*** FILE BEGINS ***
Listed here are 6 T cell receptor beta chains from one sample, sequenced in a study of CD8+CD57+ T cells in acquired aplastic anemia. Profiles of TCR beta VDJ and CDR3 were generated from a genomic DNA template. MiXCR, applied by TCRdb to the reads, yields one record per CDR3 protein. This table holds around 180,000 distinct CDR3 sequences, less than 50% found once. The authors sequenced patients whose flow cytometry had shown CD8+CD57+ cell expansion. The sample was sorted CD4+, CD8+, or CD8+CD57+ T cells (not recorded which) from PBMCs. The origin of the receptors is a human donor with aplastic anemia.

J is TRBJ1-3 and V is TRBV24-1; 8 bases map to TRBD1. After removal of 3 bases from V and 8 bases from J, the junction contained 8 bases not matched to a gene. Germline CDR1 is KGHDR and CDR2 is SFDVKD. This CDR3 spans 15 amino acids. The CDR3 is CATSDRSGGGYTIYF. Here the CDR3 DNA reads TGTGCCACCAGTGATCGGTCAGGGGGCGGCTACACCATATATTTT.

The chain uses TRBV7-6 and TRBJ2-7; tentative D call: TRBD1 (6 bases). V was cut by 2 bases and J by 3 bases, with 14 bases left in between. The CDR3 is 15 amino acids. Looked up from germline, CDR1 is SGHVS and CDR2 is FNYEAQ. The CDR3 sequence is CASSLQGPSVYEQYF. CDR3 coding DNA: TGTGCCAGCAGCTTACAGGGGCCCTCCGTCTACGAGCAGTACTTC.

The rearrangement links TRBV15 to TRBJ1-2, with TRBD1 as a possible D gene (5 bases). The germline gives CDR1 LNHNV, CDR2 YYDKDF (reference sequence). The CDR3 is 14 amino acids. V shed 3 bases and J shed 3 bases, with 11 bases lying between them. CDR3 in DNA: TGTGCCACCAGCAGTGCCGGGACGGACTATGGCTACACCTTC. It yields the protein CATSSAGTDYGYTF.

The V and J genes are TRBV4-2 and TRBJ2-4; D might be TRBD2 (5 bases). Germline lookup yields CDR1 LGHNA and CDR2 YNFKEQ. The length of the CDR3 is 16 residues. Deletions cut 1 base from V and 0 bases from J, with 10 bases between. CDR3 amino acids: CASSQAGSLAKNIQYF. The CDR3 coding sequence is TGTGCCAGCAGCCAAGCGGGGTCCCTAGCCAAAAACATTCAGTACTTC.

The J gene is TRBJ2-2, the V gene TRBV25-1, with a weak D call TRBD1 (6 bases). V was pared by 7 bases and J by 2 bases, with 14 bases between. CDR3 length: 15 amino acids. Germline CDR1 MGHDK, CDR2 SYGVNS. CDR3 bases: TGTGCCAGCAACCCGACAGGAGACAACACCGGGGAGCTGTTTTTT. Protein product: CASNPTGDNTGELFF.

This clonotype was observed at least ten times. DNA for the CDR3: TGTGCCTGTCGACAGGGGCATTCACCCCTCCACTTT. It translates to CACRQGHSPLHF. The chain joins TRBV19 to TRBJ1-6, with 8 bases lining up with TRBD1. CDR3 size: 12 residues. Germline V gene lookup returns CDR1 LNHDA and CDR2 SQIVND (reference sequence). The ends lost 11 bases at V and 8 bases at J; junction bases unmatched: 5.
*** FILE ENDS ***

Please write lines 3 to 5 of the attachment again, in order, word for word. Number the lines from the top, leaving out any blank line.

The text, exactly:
The chain uses TRBV7-6 and TRBJ2-7; tentative D call: TRBD1 (6 bases). V was cut by 2 bases and J by 3 bases, with 14 bases left in between. The CDR3 is 15 amino acids. Looked up from germline, CDR1 is SGHVS and CDR2 is FNYEAQ. The CDR3 sequence is CASSLQGPSVYEQYF. CDR3 coding DNA: TGTGCCAGCAGCTTACAGGGGCCCTCCGTCTACGAGCAGTACTTC.

The rearrangement links TRBV15 to TRBJ1-2, with TRBD1 as a possible D gene (5 bases). The germline gives CDR1 LNHNV, CDR2 YYDKDF (reference sequence). The CDR3 is 14 amino acids. V shed 3 bases and J shed 3 bases, with 11 bases lying between them. CDR3 in DNA: TGTGCCACCAGCAGTGCCGGGACGGACTATGGCTACACCTTC. It yields the protein CATSSAGTDYGYTF.

The V and J genes are TRBV4-2 and TRBJ2-4; D might be TRBD2 (5 bases). Germline lookup yields CDR1 LGHNA and CDR2 YNFKEQ. The length of the CDR3 is 16 residues. Deletions cut 1 base from V and 0 bases from J, with 10 bases between. CDR3 amino acids: CASSQAGSLAKNIQYF. The CDR3 coding sequence is TGTGCCAGCAGCCAAGCGGGGTCCCTAGCCAAAAACATTCAGTACTTC.